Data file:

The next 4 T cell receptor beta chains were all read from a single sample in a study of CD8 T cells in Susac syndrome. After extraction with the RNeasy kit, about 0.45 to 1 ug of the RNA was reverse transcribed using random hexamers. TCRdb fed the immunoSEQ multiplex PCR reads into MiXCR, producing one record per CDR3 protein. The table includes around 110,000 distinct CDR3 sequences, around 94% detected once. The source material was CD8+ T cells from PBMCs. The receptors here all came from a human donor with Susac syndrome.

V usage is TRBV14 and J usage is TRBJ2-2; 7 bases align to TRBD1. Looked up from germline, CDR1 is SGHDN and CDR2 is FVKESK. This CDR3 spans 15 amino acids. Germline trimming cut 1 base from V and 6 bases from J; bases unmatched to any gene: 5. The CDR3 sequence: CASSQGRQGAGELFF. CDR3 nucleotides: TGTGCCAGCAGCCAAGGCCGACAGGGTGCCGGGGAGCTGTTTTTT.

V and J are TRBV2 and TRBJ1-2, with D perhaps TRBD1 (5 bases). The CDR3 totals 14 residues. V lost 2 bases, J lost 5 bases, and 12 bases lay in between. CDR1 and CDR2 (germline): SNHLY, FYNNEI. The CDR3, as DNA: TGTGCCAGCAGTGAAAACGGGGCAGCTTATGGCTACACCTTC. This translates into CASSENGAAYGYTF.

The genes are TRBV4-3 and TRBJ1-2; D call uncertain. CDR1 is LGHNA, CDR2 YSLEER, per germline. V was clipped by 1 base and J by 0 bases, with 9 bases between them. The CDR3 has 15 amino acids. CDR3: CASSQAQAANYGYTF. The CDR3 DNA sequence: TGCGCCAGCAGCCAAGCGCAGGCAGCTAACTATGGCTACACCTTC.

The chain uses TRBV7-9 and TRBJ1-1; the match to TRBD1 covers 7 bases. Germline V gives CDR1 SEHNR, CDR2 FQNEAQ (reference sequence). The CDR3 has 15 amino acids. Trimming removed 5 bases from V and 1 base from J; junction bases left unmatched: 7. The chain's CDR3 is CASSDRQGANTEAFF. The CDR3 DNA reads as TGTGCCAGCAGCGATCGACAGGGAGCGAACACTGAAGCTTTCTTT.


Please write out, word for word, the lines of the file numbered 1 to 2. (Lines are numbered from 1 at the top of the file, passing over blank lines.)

The next 4 T cell receptor beta chains were all read from a single sample in a study of CD8 T cells in Susac syndrome. After extraction with the RNeasy kit, about 0.45 to 1 ug of the RNA was reverse transcribed using random hexamers. TCRdb fed the immunoSEQ multiplex PCR reads into MiXCR, producing one record per CDR3 protein. The table includes around 110,000 distinct CDR3 sequences, around 94% detected once. The source material was CD8+ T cells from PBMCs. The receptors here all came from a human donor with Susac syndrome.

V usage is TRBV14 and J usage is TRBJ2-2; 7 bases align to TRBD1. Looked up from germline, CDR1 is SGHDN and CDR2 is FVKESK. This CDR3 spans 15 amino acids. Germline trimming cut 1 base from V and 6 bases from J; bases unmatched to any gene: 5. The CDR3 sequence: CASSQGRQGAGELFF. CDR3 nucleotides: TGTGCCAGCAGCCAAGGCCGACAGGGTGCCGGGGAGCTGTTTTTT.